Also in 2010, Abdulali requested the Ministry of Environment and Forests (MoEF) stricter Noise Rules and highlighted the need for a national database for noise pollution. The MoEF incorporated all suggestions given by Abdulali and made several alterations in the Noise Rules. This also led to the setting up of a National Noise Monitoring Network of the Central Pollution Control Board in India.
The Maharashtra state government also banned the use of the phrase “Horn OK Please” on vehicles, saying that it causes noise pollution by encouraging drivers to honk unnecessarily. Addulali has also worked closely with the Maharashtra Pollution Control Board Committee to rectify the noise pollution caused by horns and sirens by determining proper restrictions.
Abdulali’s recommendations regarding appropriate noise level restrictions on sirens and horns were notified as law by the State government. She also fought against the noise caused by the Mumbai Metro construction and worked in an extensive campaign against honking. As a result of her efforts and noise mapping throughout Maharashtra, the State government put a ban on DJs during the festival season.
Abdulali is considered to be “India’s foremost campaigner against illegal sand mining” as she fought against illegal sand mining. In 2003, she came across a case of illegal sand mining near her ancestral house in Alibag. Upon her confrontation with the illegal sand miners, she was physically assaulted by the miners.
Following an FIR, the police charged the four individuals who attacked her. In 2006, the Awaaz Foundation appealed against illegal sand mining through public interest litigation. After a lot of investigation and a great many hearings, the Bombay High Court passed orders to ban illegal sand mining in all coastal areas, and eventually banned sand extraction throughout Maharashtra.
Despite these orders, Abdulali spotted cases of illegal sand mining and went on to document the evidence herself through photos and videos. She was repeatedly threatened, intimidated, and attacked by the sand mafia, including an incident where her car was intentionally hit by a truck. Instead of being frightened, Abdulali joined hands with other activists and NGOs and founded the Movement against Intimidation, Threat and Revenge against Activists (MITRA).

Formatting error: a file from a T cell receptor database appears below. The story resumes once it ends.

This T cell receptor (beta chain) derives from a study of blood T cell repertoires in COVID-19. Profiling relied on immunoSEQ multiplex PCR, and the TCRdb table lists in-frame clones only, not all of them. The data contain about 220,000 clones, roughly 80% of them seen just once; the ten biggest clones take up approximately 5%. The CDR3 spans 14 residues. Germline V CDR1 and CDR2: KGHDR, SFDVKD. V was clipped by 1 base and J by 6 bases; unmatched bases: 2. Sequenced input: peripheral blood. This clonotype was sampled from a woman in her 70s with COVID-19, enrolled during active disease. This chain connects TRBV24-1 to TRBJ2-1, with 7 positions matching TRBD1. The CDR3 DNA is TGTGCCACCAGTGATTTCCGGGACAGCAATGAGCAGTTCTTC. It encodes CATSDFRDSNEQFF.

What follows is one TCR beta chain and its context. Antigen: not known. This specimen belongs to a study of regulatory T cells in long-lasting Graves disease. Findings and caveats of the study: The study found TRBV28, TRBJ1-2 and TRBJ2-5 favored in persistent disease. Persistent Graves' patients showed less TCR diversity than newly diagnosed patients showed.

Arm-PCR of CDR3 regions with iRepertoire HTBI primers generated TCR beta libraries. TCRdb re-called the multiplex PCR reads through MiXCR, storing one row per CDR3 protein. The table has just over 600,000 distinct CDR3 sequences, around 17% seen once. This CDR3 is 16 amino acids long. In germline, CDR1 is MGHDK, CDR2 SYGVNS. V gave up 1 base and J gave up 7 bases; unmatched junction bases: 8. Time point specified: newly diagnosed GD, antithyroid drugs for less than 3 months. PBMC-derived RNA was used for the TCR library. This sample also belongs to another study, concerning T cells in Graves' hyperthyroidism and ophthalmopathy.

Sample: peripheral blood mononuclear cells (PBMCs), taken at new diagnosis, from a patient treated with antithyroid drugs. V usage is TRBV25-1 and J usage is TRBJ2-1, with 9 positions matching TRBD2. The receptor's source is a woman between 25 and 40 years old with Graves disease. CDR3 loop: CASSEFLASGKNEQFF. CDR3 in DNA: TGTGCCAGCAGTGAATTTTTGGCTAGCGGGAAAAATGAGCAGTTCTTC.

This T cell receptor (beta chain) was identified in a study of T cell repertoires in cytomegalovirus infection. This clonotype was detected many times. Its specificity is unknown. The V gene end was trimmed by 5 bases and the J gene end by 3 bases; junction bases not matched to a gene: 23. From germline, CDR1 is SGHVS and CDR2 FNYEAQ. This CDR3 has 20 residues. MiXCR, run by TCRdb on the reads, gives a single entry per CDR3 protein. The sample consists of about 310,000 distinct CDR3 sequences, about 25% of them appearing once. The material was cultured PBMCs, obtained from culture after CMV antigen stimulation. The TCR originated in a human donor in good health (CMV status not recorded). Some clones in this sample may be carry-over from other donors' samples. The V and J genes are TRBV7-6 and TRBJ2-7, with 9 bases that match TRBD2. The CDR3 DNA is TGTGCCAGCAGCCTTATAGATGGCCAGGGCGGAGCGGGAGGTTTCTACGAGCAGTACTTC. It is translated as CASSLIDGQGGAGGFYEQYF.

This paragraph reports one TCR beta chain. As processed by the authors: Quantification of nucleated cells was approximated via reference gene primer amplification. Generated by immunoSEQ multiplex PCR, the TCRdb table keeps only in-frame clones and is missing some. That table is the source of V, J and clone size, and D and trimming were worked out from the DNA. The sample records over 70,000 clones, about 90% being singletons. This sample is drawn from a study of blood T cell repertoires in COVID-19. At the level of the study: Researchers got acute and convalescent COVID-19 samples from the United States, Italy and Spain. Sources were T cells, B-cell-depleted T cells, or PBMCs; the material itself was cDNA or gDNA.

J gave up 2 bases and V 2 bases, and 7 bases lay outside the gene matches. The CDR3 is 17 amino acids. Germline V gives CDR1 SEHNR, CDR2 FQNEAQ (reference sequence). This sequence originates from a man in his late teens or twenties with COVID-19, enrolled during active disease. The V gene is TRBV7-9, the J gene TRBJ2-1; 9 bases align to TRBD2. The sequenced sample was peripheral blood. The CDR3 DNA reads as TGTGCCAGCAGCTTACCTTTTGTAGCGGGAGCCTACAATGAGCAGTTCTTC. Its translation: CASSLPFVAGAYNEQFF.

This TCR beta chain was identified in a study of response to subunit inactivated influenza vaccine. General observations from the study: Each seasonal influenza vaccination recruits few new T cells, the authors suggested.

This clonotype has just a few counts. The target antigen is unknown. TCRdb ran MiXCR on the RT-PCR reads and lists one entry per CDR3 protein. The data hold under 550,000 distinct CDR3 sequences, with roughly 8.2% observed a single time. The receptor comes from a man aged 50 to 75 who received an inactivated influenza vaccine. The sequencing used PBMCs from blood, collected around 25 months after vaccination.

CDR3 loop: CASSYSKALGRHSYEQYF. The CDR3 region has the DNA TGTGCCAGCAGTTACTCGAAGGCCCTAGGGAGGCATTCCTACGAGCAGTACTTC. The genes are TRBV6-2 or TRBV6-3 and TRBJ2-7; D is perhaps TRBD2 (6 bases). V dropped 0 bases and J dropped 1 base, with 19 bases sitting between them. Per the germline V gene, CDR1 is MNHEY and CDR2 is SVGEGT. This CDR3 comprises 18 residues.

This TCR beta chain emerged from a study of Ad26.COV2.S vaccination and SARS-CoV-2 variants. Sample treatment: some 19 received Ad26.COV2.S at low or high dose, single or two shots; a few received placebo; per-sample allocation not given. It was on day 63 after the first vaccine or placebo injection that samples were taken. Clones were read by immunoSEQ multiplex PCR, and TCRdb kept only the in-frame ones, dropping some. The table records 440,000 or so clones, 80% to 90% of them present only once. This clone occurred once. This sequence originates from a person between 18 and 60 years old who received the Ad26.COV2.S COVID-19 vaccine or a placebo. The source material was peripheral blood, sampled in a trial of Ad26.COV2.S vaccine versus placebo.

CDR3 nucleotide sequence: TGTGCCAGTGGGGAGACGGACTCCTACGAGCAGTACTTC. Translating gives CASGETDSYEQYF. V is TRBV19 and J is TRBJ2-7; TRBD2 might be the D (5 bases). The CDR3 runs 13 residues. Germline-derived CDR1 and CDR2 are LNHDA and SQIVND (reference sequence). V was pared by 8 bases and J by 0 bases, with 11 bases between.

Abdulali also took part in the making of the 2012 documentary Sand Wars. The given documentary focused on the issue of sand mining and how it affects the environment across the globe. Following the immense success of the film, Abdulali launched an awareness campaign at Juhu Beach, called “Don’t Bury the Issue of Sand Mining”.
She was awarded with the Spikes Asia Silver Award for “public relations and lobbying” for this campaign. Moreover, she has worked and fought constantly against open-pit mining, and made numerous suggestions about better ways of recycling plastic and other waste in an eco-friendly manner.
Abdulali also participated in the 2004 short film “Is God Deaf?”, dealing with the issues of noise pollution in the name of religion. Her endeavours against environmental issues have been extensive and inspiring. Through innumerable campaigns, awareness programs, advocacy programs, legal interventions, TED talk, and more, Abdulali’s contribution in the field of environmental protection has been immense, to say the least.